I closed my TV show last Friday predicting that in today’s Tribune, I would end the political career of a Democratic candidate, and I wasn’t kidding.
Marc Deal, you’re outta here.
Mr. Deal is the only Democratic candidate on the ballot in sprawling Assembly District 32, which goes from eastern Sparks and the northern valleys all the way to long-time Assemblyman John Marvel’s house in Battle Mountain, 3.5 counties away. (Can you say “gerrymander?”)
In addition to Mr. Marvel, five other Republicans filed along with one candidate from the Hansen-Wallace Moonhowler Party.
Mr. Deal’s candidacy is illegal and his name must be removed from the ballot.
Records at the Washoe County Voter Registrar’s office show that Mr. Deal was a registered Republican through the 2006 election, a year in which he did not vote. Failing to vote did not negate his registration. He voted as a Republican in 2004.
Nevada Revised Statute 293.176 states, “No person may be a candidate of a major political party for partisan office in any election if he has changed: (a) The designation of his political party affiliation; or (b) His designation of political party from nonpartisan to a designation of a political party affiliation, on an application to register to vote in the State of Nevada or in any other state during the time beginning on December 31 preceding the closing filing date for that election and ending on the date of that election whether or not his previous registration was still effective at the time of the change in party designation.”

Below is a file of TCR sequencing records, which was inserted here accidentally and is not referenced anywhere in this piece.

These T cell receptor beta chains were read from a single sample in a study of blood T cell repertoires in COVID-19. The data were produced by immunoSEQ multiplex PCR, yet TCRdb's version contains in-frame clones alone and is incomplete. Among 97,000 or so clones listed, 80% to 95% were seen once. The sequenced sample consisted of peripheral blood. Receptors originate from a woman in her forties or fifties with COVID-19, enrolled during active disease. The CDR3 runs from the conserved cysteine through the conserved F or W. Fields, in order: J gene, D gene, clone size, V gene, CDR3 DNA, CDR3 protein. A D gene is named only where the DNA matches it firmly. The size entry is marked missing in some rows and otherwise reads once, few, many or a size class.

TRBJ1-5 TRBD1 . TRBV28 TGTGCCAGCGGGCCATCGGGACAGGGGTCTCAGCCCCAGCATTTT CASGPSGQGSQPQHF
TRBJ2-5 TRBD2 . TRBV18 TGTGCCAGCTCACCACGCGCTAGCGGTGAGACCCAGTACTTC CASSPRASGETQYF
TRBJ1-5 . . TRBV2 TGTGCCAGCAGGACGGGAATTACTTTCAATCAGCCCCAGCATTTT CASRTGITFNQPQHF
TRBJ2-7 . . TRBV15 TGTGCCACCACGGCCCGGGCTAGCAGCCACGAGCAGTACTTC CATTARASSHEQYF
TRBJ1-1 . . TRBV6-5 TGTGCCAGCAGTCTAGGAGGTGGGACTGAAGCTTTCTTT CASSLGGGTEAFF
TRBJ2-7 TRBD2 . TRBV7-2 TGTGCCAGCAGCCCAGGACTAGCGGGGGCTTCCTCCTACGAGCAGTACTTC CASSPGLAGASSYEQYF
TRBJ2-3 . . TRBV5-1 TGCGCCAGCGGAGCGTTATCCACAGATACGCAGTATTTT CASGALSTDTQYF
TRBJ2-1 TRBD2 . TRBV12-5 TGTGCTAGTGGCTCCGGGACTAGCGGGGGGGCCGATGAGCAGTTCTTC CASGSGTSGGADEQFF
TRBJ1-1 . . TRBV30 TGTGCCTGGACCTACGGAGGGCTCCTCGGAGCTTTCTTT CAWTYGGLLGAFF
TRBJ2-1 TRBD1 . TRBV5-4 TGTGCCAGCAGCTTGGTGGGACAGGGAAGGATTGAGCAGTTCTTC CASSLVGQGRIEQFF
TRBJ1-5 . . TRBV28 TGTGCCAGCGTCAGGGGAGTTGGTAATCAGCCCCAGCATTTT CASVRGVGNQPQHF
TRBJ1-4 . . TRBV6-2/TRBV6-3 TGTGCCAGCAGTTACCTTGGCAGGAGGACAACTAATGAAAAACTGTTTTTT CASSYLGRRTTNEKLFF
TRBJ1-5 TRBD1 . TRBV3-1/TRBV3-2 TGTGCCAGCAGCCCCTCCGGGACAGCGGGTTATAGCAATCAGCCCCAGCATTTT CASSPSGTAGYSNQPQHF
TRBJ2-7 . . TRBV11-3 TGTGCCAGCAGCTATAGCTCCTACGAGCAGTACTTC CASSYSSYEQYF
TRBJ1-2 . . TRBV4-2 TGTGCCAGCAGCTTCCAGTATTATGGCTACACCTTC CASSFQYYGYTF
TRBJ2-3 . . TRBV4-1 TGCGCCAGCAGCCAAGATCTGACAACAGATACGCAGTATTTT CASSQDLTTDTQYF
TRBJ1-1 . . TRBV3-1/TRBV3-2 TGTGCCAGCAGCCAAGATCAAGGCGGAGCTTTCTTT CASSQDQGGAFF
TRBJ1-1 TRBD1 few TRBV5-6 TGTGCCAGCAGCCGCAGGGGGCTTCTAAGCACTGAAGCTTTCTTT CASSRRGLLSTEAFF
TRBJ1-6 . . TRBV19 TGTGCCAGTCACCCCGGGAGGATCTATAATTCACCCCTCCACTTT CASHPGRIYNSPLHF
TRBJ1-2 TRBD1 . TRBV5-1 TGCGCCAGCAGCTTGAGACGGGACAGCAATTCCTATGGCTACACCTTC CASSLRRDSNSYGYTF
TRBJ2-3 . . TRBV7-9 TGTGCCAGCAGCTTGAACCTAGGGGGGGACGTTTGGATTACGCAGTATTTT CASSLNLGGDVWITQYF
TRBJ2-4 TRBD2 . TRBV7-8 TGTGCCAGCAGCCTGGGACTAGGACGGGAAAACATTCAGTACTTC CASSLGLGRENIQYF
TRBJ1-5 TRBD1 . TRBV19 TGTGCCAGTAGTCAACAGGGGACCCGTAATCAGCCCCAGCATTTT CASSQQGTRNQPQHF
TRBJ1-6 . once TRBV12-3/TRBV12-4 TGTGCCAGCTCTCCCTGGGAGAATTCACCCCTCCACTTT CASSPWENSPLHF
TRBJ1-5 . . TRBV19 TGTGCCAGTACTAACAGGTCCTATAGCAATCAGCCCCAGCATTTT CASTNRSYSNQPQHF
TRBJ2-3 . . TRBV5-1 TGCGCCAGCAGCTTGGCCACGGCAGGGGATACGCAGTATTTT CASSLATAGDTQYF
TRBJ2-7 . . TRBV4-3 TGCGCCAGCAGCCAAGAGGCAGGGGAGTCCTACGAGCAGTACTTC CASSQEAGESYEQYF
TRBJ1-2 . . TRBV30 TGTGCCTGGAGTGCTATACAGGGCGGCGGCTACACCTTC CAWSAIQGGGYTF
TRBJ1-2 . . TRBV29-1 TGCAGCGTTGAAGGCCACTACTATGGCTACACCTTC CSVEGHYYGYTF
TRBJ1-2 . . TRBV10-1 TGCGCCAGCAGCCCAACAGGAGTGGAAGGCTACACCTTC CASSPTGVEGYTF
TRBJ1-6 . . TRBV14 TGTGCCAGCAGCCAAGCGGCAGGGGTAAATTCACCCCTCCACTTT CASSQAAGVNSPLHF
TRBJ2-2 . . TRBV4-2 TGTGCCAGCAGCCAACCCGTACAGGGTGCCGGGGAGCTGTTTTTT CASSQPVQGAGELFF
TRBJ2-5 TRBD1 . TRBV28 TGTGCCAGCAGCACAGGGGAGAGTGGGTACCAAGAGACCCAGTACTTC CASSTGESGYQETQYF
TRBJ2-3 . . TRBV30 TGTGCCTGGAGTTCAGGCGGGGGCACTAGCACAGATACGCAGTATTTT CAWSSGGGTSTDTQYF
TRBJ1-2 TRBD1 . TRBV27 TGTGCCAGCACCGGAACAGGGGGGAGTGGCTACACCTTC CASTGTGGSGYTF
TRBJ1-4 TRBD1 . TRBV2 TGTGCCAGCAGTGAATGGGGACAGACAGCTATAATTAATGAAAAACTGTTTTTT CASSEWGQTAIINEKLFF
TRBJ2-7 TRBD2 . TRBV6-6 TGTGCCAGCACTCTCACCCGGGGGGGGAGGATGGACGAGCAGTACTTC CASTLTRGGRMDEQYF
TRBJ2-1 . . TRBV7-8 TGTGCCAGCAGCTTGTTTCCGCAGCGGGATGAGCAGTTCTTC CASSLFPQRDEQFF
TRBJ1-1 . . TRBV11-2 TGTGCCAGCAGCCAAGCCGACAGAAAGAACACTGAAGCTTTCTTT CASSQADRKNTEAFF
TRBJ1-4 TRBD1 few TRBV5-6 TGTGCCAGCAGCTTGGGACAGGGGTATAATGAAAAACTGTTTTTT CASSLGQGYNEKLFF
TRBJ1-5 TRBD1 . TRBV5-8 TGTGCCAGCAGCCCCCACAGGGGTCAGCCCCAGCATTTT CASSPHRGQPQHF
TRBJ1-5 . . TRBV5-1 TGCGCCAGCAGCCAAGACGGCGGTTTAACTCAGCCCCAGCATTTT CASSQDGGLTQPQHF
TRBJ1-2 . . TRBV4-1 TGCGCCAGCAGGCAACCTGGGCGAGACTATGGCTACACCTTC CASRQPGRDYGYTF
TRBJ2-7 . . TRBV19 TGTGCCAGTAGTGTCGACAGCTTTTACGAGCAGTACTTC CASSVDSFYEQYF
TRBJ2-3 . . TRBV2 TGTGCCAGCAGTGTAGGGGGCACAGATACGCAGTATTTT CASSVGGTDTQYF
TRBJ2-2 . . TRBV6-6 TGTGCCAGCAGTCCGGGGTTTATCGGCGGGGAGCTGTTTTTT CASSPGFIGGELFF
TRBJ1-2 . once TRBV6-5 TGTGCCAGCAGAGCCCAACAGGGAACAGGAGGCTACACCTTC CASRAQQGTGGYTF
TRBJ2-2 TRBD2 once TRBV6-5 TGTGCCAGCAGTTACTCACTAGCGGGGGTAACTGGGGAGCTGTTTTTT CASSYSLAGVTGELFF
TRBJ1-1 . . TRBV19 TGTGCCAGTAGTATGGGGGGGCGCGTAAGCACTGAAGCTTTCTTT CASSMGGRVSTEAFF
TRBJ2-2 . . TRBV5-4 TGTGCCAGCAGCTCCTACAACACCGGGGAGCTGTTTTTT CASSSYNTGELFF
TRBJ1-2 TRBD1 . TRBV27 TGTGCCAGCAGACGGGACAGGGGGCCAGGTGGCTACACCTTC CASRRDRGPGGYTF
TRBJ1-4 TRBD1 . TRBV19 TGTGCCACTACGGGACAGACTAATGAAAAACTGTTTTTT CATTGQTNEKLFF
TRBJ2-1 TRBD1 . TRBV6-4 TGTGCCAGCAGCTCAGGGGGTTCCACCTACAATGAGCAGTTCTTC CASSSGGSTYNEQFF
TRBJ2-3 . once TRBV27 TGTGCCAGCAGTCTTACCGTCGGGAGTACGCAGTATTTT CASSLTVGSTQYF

Records at the registrar’s office indicate that Mr. Deal re-registered as a Democrat at the party caucuses in January. His new affiliation was not entered into the system until March, as it was part of more than 8,000 new Democrats produced by the presidential beauty contest.
If Mr. Deal wanted to seek office as a Democrat, he needed to have changed his registration last year. He did not. He’s out.
The Democrats need to find a new candidate in that race, but the process is very cumbersome because it’s a multi-county district.
Nevada Revised Statute 293.166 states, “A vacancy occurring in a party nomination for the office of State Senator or Assemblyman from a legislative district comprising more than one county may be filled as follows: The county commissioners of each county, all or part of which is included within the legislative district, shall meet to appoint a person who is of the same political party as the former nominee and who actually, as opposed to constructively, resides in the district to fill the vacancy, under the chairmanship of the chairman of the board of county commissioners of the county whose population residing within the district is the greatest. Each board of county commissioners shall first meet separately and determine the single candidate it will nominate to fill the vacancy. Then, the boards shall meet jointly and the chairmen on behalf of the boards shall cast a proportionate number of votes according to the percent, rounded to the nearest whole percent, which the population of its county is of the population of the entire district. Populations must be determined by the last decennial census or special census conducted by the Bureau of the Census of the United States Department of Commerce. The person who receives a plurality of these votes is appointed to fill the vacancy. If no person receives a plurality of the votes, the boards of county commissioners of the respective counties shall each as a group select one candidate, and the nominee must be chosen by drawing lots among the persons so selected. No change may be made on the ballot after the first Tuesday after the primary election of the year in which the general election is held. If a nominee dies after that date, his name must remain on the ballot and, if elected, a vacancy exists.”